The current health care system in the UK is heavily involved in the research of back pain. The question still remains as to why certain sufferers of back pain recover relatively well and make full recoveries, whilst other sufferers of back pain seem to never fully regain normal function? Their back pain seem to continue despite multiple attempts to ‘fix’ the problem. This is a small clue as to how complicated back pain is and how difficult it is to treat successfully across the broad spectrum of people whom suffer back pain, sciactica and back aches. Believe it or not, a lot of research in the last 20 years has looked into chronic sufferers of back pain and found that there are certain specific neurological changes that occur in the brain that make continuation of chronic back pain more likely. Some people show this neurological change or ‘re-wiring’ whereas some do not. This could be helpful in determining which members of society are more likely to go on further with back pain and be at a far higher risk of long term chronicity. Treatment of back pain could therefore be adapted accordingly and research in this area is ongoing.
Funnily enough, a lot of research now concentrates back on the disc between the vertebrae as a key cause of the chronic and degenerative low back pain that some people suffer in their spine. Research is heading in the direction of understanding what happens at a molecular level to the disc as it wears over time. A weak link seems to be that the treatment and easing of back pain and disc damage is abruptly impeded by the simple fact that cartilaginous structures ( ie: squashy bits between the bones in a joint) cannot regenerate itself like for like. With this in mind, stem cell research is attempting to uncover advances in future. Stem cell research is looking into the possibility of ‘growing’ disc tissue to help repair degenerative parts of the disc….research again continues!
A recent study implemented by the NIH into epidural injections of steroid drugs looked at its use when treating back pain and sciatica. Injections are used for back pain sufferers as they reduce the tissue inflammation that often will aggravate nerve pain, joint pain, muscle spasm and other surround structures. This interesting back pain research continues into the link between back pain, sciatica, nerve pain and inflammation. Studies are now using state of the art computer imaging modalities to measure and assess specific signs of inflammation in the hope that an understanding of back pain can be improved.
The NIH is also looking into the non-surgical methods of treating back pain that is chronic. Chiropractic is a method that has received close scrutiny in recent years as it has grown and received greater acceptance within the healthcare community. Research regarding back pain and Chiropractic has been concentrating on programs of treatment for back pain that are run by the Chiropractor and involve exercises that engage the core muscles of the low back, and rehabilitation exercises that strengthen the supporting muscles so that back pain sufferers are far more self sufficient in the long term.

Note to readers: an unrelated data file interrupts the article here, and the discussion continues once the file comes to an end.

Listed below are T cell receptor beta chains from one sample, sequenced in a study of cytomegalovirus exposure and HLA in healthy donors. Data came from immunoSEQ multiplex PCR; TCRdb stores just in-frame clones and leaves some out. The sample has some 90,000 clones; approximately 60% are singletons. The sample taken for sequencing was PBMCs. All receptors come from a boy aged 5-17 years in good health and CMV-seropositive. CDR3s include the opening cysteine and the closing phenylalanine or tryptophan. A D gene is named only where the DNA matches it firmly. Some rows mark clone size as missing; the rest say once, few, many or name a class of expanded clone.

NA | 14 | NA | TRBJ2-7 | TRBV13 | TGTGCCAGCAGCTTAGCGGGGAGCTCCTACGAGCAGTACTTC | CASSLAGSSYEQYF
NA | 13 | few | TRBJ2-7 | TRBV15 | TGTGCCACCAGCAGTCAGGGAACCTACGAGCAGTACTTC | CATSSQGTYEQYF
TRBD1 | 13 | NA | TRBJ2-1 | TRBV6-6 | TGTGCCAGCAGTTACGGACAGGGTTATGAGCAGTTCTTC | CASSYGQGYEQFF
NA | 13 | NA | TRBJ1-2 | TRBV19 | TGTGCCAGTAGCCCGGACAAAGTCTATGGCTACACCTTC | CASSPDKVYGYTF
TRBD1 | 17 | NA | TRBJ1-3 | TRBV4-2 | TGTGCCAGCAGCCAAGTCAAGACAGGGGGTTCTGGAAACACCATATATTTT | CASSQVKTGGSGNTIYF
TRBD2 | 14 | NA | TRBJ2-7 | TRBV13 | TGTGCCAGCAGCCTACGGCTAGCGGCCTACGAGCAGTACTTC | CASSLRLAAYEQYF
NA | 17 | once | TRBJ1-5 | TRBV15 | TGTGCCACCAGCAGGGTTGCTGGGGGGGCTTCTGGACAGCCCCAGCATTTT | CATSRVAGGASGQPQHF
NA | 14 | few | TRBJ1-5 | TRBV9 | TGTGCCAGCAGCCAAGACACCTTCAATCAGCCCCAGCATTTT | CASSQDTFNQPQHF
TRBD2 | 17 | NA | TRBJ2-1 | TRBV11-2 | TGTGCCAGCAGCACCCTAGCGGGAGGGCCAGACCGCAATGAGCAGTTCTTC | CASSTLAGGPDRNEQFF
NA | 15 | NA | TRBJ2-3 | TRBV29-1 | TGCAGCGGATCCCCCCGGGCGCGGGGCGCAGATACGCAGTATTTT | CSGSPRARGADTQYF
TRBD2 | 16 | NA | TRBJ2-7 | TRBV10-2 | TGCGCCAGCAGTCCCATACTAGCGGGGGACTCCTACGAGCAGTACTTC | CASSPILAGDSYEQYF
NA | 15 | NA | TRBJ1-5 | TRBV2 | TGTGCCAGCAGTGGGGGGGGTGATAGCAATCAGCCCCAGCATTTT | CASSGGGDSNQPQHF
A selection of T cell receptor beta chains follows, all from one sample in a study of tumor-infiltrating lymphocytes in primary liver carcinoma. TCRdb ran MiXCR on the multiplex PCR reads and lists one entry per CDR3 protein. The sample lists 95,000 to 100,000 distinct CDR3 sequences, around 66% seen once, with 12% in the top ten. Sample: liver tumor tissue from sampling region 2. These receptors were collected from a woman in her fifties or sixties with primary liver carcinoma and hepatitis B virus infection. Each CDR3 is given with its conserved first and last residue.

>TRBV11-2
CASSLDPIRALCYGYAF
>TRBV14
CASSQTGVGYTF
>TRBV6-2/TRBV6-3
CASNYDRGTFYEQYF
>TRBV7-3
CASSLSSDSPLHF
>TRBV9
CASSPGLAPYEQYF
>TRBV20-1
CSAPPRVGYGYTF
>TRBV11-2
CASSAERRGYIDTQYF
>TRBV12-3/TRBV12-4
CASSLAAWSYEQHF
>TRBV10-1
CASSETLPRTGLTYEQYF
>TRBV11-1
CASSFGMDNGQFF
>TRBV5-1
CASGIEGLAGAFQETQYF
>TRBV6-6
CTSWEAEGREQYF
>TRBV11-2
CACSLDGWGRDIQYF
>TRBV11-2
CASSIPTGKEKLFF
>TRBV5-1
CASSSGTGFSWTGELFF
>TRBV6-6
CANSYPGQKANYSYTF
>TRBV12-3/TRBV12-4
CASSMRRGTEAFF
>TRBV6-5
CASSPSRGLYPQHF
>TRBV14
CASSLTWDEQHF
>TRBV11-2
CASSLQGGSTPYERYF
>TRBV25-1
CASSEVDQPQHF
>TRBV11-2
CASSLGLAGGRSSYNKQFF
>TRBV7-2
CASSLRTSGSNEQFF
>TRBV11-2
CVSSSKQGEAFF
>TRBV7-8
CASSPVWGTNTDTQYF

Manipulation is also being researched for its effectiveness as part of a package of care for back pain. Chiropractors have been implementing this method of treatment for over 100 years, although the modern day Chiropractor when treating back pain will often turn attention to rehabilitation of weak muscles that support the back and spine once the spine is best placed to receive such intervention.
Though limited in the present day, the psychological and emotional state of back pain sufferers is also a key topic of research. The management of ‘pain’ and its consequences is an area that will gain more attention into the future. Back pain is an obvious candidate for research in this regard as it is so common and indeed back pain is in great need of improved understanding in future as the number of people affected by back pain grows.
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Medical Research Council; ‘Low Back pain of mechanical origin: randomised comparison of Chiropractic from hospital outpatient treatment’; Meade et al.
Medical Research Council (Follow-up-study; Trial ‘Randomised comparison of Chiropractic and hospital outpatient management for low back pain; results from extended follow up’; Meade et al.
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Acute Back Pain – Primary Care Project; The Wiltshire and Bath Health Commission.
Carter JT, Birrell LN (Editors) 2000. Occupational health guidelines for the management of low back pain at work – principal recommendations. Faculty of Occupational Medicine. London. Occupational health guidelines for the management of low back pain at work – leaflet for practitioners. Faculty of Occupational Medicine. London. 2000. Waddell G, Burton AK 2000. Occupational health guidelines for the management of low back pain at work – evidence review. Faculty of Occupational Medicine. London.
Chiropractic Treatment in Workers with Musculoskeletal Complaints; Mark P Blokland DC et al;Journal of the Neuromusculoskeletal System vol 8 No 1, Spring 2000
House of Lords Select Committee on Science and Technology report on Complementary and Alternative Medicine November 2000